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There is a sweet piece in Advertising Age entitled "An Ode to A&P" in which the writer, Judann Pollack, waxes rhapsodic about the yet-again bankrupt supermarket chain that seems on the verge of selling off or closing all its stores and becoming a kind of historical footnote.

Here's how she frames the piece:

"Not a lot of people get misty-eyed when a company goes into bankruptcy, but it happened to me when it became apparent that A&P will truly go away once and for all.

"To many people, the A&P brand today probably signifies high prices and middle-of-the-road quality, but it wasn't always that way. In my childhood it was the Great Atlantic & Pacific Tea Co. and it wasn't just another grocery store.

"Just hearing the name conjures up visions of that distinctive steeple-top building and the smell of Eight O'Clock coffee being ground at the checkout stands. There was no custom bakery -- bread and rolls came courtesy of Jane Parker. Our carts were filled with canned goods from Ann Page. On Saturdays, I'd eagerly pick up the latest installment of Nancy Drew at A&P. And when we left, if I was lucky, I'd get to paste the Plaid Stamps in our book.

"For me, A&P was more than just a place to pick up something for dinner; it put dinner on my family's table. My father began working there in 1942 and remained for nearly half a century and he ran the meat department, which was a pretty decent gig in the '70s..."

You can read the entire story here.
KC's View:
Of course, part of A&P's problem was that those meat departments probably hadn't changed a whole hell of a lot since the seventies, and her dad may have felt right at home. (By the way, my dad used to like going to the local A&P. I'm convinced that this was largely because it seemed familiar to him. He's in his late eighties...)

I know it seems hard-hearted of me, but I think it is important to remember that A&P is not a victim in the sense that it had nothing to do with its own demise.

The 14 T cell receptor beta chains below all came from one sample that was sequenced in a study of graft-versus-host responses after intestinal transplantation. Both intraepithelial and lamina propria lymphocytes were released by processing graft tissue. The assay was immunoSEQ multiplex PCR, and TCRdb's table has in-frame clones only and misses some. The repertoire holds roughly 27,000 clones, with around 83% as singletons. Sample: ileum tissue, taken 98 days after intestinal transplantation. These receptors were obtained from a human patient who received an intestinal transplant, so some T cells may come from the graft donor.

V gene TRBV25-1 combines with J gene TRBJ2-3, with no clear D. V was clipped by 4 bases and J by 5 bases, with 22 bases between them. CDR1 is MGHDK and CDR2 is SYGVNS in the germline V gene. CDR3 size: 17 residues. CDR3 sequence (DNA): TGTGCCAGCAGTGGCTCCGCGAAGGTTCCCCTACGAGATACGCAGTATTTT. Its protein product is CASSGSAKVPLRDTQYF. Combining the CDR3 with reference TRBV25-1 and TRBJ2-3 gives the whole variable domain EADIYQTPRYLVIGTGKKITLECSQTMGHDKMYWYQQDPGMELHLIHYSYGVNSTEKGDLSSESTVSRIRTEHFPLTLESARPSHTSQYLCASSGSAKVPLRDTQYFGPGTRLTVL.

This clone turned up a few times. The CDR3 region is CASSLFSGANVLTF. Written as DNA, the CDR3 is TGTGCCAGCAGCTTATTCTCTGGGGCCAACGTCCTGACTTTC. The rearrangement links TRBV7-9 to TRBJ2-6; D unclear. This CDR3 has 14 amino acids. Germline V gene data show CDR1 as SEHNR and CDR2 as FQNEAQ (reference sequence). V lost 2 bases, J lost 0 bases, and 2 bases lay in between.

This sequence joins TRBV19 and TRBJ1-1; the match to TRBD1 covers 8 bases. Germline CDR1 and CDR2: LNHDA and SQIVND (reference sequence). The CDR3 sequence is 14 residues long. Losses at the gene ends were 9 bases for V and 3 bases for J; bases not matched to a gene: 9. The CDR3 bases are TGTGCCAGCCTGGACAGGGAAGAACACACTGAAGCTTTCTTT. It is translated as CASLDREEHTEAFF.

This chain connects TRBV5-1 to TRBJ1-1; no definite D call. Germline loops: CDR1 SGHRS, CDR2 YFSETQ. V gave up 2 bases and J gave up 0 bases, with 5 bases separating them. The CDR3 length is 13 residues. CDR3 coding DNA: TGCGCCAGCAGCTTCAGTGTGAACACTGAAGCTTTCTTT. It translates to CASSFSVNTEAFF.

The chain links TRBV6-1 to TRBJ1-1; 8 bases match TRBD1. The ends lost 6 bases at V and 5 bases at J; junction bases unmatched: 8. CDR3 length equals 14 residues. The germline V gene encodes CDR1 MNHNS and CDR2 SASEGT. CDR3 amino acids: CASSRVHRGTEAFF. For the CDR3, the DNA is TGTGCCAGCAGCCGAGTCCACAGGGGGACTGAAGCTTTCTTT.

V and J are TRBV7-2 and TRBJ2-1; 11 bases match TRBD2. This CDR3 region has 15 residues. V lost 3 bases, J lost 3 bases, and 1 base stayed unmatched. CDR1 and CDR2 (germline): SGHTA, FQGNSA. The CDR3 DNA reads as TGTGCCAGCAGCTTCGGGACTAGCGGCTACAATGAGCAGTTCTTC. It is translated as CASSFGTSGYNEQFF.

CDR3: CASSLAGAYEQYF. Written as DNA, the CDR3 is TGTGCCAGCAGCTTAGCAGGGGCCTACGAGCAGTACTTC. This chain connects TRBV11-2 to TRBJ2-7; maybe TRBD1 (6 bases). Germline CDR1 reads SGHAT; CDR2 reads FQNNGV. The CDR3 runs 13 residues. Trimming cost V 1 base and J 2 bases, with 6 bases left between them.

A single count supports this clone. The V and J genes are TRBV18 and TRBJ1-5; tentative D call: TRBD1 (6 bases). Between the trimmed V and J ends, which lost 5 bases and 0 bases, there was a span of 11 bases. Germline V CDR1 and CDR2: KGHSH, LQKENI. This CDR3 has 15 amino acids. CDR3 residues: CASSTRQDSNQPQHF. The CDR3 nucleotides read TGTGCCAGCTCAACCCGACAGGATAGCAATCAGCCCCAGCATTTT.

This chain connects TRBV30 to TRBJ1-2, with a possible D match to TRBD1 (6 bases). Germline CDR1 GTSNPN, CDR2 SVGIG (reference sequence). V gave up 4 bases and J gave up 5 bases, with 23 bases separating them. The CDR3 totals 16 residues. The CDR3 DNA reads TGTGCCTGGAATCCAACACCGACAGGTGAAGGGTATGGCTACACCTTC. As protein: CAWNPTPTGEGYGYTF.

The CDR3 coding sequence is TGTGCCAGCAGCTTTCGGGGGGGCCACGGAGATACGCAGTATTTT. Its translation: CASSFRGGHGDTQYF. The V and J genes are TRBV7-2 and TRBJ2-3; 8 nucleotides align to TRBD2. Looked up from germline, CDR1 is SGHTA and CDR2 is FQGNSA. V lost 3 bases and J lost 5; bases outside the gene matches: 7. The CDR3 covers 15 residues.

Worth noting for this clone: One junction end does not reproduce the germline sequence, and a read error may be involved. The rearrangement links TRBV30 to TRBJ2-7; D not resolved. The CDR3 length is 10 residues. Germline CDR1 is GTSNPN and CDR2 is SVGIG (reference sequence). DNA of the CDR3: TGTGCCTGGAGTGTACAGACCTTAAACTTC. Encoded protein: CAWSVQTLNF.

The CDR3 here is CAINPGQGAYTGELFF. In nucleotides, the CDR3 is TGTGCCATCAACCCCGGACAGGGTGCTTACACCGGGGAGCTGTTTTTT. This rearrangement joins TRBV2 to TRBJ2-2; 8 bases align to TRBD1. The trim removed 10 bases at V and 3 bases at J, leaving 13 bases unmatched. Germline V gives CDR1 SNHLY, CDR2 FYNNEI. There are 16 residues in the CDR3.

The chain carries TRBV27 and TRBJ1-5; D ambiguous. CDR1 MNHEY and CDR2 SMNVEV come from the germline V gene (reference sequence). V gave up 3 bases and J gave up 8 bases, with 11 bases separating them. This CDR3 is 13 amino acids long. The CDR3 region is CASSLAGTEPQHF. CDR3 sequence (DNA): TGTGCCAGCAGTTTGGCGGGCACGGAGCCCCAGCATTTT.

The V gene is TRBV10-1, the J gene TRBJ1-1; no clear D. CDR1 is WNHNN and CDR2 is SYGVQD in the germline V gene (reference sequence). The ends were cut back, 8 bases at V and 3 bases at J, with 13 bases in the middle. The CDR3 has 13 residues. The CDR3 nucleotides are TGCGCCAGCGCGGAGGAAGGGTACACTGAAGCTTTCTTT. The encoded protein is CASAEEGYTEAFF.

Pollack writes at one point that "in the end, there just wasn't enough brand loyalty to sustain A&P against the likes of Walmart on the low end and Whole Foods on the high end. Maybe I'm the only one, but I'm sad to see an institution that had been around since 1860 become one for the marketing history books." But if A&P did not have enough brand loyalty to sustain it, the reason is that it didn't do a whole hell of a lot to engender brand loyalty.

In the end, to borrow Pollack's phrase, both Walmart and Whole Foods will find themselves marginalized and without sufficient brand loyalty to sustain themselves if they don't continue to change and evolve to meet both the changing needs and desires of consumers and the changing face of the competition.

It would pretty to think that there is enough room in our world to support even business dinosaurs that have little or no relevance to the customers they are supposed to be serving. But there isn't. The only dinosaurs are survive are the ones that are genetically engineered to do so ... engineered to evolve and change and adapt to modern surroundings.

I feel bad for the good folks who work and worked at A&P, because they're may be losing their jobs and the security of continued employment by a company upon which many depended, often for years.

But they weren't victimized. They were betrayed by leaders who did not lead, and managers who never took off their blinders ... all of whom will end up in the same hall of shame occupied by people like the guys at Kodak who did not embrace digital photography because it would've killed their film business.